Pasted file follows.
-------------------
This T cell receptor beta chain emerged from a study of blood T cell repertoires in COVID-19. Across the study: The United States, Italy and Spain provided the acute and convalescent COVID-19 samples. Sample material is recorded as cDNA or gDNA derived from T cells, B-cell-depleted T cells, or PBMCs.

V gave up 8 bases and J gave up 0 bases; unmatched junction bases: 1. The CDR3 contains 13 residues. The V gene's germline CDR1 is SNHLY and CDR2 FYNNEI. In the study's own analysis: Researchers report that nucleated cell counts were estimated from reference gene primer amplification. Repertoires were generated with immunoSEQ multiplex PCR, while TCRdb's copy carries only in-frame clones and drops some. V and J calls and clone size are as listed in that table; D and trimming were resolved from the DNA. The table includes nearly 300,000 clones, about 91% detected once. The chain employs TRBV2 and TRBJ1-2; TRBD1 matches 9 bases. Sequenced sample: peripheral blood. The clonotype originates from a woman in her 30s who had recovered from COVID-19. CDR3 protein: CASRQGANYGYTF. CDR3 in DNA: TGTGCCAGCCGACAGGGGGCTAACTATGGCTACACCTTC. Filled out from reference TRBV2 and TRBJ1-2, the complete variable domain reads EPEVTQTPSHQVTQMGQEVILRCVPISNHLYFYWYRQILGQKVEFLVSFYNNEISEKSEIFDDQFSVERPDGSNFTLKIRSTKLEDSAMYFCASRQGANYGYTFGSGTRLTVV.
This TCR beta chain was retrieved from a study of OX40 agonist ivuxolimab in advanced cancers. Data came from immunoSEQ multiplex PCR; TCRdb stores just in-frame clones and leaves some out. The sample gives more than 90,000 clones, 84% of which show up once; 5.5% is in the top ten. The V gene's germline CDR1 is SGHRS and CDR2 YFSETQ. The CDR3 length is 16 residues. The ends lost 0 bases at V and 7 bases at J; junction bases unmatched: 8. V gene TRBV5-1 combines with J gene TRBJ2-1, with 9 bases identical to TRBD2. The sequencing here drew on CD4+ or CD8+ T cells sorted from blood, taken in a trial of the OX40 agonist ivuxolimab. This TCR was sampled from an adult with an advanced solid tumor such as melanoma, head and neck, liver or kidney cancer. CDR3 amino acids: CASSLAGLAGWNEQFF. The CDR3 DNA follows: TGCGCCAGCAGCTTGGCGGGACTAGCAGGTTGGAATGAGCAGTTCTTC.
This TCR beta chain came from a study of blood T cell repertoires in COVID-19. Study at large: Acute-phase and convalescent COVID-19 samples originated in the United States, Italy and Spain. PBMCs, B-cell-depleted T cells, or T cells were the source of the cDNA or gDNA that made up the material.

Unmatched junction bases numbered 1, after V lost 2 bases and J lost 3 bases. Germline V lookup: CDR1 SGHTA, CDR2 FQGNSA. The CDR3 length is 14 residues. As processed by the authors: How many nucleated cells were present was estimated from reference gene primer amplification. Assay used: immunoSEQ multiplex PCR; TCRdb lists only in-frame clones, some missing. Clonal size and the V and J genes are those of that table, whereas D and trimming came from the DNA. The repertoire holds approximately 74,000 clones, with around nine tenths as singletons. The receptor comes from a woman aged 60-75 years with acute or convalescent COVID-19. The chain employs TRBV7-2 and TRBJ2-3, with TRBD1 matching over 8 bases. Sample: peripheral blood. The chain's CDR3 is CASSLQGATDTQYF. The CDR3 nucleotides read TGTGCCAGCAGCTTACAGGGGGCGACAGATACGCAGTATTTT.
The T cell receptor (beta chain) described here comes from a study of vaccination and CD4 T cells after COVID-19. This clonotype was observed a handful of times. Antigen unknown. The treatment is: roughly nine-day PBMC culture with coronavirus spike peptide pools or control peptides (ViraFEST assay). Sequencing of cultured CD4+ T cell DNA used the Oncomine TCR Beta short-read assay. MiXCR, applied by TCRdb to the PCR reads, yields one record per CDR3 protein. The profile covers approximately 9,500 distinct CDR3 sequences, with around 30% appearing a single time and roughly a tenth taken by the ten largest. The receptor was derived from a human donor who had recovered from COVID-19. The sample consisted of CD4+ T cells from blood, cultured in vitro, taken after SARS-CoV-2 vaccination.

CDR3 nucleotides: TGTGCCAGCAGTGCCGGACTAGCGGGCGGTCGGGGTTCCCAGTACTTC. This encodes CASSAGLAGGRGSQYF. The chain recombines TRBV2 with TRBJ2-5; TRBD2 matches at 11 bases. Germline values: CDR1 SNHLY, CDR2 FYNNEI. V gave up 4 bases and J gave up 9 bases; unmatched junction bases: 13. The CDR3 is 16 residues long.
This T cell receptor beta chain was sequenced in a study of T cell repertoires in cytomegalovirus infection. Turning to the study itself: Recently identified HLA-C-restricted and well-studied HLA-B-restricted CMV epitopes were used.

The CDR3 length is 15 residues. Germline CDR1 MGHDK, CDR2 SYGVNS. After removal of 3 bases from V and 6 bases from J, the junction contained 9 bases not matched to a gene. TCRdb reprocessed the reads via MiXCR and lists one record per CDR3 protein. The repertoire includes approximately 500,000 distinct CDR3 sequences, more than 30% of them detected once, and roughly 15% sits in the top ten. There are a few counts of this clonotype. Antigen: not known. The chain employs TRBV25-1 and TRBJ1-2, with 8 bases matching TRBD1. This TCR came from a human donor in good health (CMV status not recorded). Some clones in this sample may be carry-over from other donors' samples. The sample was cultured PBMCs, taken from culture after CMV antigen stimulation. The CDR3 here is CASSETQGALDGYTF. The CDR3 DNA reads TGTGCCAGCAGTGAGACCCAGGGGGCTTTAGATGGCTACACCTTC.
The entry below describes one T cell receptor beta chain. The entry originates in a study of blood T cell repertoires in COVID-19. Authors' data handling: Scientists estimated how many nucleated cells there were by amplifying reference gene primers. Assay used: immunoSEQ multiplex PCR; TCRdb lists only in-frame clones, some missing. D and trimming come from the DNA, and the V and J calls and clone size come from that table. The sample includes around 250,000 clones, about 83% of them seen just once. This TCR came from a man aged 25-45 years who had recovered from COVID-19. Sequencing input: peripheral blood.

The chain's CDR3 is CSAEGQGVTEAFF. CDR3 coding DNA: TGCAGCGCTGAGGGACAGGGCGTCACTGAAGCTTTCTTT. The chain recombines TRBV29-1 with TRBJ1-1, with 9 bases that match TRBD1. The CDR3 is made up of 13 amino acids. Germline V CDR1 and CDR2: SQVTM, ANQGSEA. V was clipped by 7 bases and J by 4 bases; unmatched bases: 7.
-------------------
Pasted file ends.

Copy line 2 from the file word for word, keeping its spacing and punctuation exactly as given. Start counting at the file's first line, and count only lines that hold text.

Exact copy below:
V gave up 8 bases and J gave up 0 bases; unmatched junction bases: 1. The CDR3 contains 13 residues. The V gene's germline CDR1 is SNHLY and CDR2 FYNNEI. In the study's own analysis: Researchers report that nucleated cell counts were estimated from reference gene primer amplification. Repertoires were generated with immunoSEQ multiplex PCR, while TCRdb's copy carries only in-frame clones and drops some. V and J calls and clone size are as listed in that table; D and trimming were resolved from the DNA. The table includes nearly 300,000 clones, about 91% detected once. The chain employs TRBV2 and TRBJ1-2; TRBD1 matches 9 bases. Sequenced sample: peripheral blood. The clonotype originates from a woman in her 30s who had recovered from COVID-19. CDR3 protein: CASRQGANYGYTF. CDR3 in DNA: TGTGCCAGCCGACAGGGGGCTAACTATGGCTACACCTTC. Filled out from reference TRBV2 and TRBJ1-2, the complete variable domain reads EPEVTQTPSHQVTQMGQEVILRCVPISNHLYFYWYRQILGQKVEFLVSFYNNEISEKSEIFDDQFSVERPDGSNFTLKIRSTKLEDSAMYFCASRQGANYGYTFGSGTRLTVV.